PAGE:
Why prepare modified polyester?
The three major limitations associated with the hydrophobicity of polyester is soiling problem, low moisture regain and static electricity.
To overcome these problems and improve dye ability, antibacterial properties, mechanical properties, reduced flammability we need to modify polyester.
Modification of Polyester
Modification of regular polyesters can be carried out by following any step mentioned below:
During polymerization, by introducing a third component in the polymer chain of PET, the chemical composition of the fiber can be altered.
Certain additives like particulate fillers and pigments of polymers can be added in the melt phase before extrusion.
During melt spinning modification can be carried out to produce hollow varied fiber or micro-denier fibers.
Surface modification of regular polyester.
Some modified polyesters
Modification for deep dyeing polyester
Dye stuff diffuse into the fiber and absorbed by amorphous region during dyeing. In case of synthetic fibers, for this glass transition temperature (Tg) is responsible. It increases with the increase in polymer orientation and crystallinity of fibers.
Polyester is modified to reduce the Tg to improve the dye mobility. The addition of aliphatic co-monomers with the polyester (replacing terephthaloyl units with an aliphatic di-carboxylic acid such as glutaric or adipic acid) will make the fiber more dye able even at boil without carriers, aromatic units.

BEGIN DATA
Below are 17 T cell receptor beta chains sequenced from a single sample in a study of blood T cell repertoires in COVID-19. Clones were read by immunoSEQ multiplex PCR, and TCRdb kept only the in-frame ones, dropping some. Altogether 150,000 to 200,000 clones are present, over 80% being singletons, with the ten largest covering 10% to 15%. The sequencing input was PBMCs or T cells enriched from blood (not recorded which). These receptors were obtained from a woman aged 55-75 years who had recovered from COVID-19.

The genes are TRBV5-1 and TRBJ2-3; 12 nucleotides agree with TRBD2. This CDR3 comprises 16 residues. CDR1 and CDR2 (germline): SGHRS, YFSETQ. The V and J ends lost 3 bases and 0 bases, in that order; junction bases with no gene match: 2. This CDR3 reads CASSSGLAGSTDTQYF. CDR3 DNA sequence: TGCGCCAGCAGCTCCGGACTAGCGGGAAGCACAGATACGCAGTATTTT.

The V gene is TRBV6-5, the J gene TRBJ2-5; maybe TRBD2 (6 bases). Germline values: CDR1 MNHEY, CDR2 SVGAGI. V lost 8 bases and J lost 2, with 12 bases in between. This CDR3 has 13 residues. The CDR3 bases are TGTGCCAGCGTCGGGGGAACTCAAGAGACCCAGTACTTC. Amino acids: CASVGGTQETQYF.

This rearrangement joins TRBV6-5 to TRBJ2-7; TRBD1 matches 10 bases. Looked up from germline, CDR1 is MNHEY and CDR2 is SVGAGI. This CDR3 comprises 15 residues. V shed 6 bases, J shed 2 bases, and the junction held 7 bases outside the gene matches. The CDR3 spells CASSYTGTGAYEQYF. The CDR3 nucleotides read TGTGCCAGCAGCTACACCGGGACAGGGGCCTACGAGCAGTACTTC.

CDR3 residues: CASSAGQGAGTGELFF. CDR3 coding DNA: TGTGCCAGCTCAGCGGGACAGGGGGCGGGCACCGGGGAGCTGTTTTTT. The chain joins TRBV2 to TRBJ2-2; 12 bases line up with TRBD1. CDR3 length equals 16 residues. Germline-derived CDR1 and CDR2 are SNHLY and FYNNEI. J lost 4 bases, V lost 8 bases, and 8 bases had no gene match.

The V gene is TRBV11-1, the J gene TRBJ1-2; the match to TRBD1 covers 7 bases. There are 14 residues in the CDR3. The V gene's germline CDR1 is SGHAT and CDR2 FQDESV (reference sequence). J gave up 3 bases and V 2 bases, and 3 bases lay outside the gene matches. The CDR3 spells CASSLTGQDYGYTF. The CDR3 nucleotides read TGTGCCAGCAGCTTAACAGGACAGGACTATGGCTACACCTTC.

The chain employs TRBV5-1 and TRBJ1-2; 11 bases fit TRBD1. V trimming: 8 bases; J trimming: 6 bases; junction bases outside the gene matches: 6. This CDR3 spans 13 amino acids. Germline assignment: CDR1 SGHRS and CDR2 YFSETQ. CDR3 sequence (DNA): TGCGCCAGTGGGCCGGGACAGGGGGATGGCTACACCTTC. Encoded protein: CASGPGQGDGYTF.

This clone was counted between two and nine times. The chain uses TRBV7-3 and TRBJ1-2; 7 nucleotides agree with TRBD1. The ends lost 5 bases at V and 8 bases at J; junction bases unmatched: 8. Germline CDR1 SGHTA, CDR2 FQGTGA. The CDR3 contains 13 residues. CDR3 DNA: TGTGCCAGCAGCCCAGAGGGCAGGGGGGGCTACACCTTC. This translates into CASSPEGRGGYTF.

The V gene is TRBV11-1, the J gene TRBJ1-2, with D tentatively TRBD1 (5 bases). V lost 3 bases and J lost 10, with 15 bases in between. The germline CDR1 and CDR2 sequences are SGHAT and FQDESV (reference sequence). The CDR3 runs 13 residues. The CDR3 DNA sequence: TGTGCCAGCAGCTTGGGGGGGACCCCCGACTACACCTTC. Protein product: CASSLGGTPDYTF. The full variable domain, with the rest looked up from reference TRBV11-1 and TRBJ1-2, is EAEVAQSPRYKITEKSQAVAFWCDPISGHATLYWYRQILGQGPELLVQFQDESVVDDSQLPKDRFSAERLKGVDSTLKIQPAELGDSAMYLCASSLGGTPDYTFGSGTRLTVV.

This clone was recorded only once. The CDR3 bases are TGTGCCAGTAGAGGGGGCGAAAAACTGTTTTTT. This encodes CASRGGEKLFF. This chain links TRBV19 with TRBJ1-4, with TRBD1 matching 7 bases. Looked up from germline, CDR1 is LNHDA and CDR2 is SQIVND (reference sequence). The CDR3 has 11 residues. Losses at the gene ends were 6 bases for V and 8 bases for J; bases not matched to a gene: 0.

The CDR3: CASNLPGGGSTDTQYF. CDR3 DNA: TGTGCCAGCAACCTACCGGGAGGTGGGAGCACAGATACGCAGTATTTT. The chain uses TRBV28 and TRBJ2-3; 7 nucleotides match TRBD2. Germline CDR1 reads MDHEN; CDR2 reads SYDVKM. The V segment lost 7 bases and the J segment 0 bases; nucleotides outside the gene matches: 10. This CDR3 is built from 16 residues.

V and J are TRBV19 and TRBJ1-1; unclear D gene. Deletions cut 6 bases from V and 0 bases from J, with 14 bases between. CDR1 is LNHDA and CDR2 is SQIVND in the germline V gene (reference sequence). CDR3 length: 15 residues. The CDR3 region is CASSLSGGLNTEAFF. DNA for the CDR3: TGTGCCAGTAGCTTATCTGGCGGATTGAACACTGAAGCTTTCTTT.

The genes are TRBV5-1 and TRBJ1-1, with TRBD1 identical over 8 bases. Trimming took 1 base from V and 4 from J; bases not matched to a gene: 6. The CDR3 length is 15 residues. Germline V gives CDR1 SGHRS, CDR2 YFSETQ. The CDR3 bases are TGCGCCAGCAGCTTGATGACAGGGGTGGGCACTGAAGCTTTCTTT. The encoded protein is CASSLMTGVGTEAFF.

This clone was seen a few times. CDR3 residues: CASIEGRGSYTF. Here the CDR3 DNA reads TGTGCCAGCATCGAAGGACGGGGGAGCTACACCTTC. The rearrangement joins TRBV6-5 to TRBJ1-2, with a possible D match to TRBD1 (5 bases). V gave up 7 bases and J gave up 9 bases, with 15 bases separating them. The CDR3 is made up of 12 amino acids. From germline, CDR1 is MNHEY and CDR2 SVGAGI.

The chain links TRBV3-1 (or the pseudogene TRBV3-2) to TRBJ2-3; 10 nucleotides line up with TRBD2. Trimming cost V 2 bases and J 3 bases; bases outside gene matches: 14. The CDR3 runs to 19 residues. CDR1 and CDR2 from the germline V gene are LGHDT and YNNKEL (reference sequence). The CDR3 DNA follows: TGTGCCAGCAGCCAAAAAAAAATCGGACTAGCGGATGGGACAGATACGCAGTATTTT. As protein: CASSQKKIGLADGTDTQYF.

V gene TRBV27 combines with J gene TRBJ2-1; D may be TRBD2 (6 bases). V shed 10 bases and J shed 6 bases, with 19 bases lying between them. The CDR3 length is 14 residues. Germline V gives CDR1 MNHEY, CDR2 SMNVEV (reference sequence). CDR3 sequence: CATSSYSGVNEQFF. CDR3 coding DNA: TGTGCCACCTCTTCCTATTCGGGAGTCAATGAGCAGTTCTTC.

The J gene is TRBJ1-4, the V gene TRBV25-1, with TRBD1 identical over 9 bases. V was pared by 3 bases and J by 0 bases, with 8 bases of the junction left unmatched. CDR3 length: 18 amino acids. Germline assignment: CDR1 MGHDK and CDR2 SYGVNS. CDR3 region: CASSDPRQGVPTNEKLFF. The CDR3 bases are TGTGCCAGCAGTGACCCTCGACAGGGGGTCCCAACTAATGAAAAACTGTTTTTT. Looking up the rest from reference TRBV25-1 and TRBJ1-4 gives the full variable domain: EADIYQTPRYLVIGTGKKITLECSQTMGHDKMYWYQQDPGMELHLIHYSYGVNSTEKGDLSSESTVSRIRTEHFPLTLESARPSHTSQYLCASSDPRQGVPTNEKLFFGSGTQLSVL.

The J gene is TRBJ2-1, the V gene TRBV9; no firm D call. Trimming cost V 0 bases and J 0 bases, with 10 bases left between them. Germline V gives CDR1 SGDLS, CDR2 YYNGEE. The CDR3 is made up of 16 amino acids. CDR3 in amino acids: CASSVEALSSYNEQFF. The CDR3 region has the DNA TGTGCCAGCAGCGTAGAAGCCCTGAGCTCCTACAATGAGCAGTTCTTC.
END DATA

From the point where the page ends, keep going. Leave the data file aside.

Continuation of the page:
Features for deep dyeing polyester-
Better dye ability
Less dyeing time
Carrier free dye able polyester
This polyester that can be dyed at boil without carriers is similar to that of polyester fibers dyed under HTHP conditions.
It can be produced in two ways: Physical and chemical modification of fibers are carried out.
During melt spinning, drawing and heat setting operations are certainly changed to produce this fibers. Air texturing and filament mixing have also be carried out in this purpose. This leads to physical modification of polyester.
Polyethylene glycol (PEG), adipic acid or azillic acid etc additives can be used to chemically modify the polyester.
Cationic dye able polyester
Polyester is modified by introducing anionic groups into the ester interchange stage to produce cationic dye able polyester.
Cationic dyes has good build up property and provide a bright shade and deep colors on this modified polyester.
Again it improves the wet treatments.
To Wrap Up!
Though Disperse dye is used for polyester dyeing in general, Basic dye can produce a brilliant shade on cationic dye able polyester. Nowadays, this practice of dyeing cationic polyester with basic dye is increasing.
Cationic dye able polyester has excellent resistance on sublimation on wet process. Again exhibits good to excellent wash fastness and overall a good rubbing fastness. Also, this is free from fouling of mixing lycra.
Salma Hasin Shila, the author of this site completed her BSc. in Textile Engineering (Wet Processing Engineering) from Bangladesh University of Textiles www.butex.edu.bd (BUTEX). She has a passion for textile technology and love to write about it. She wants to share her knowledge to help the students in their studies and businessman & entrepreneurs in their business in making wise decisions fast.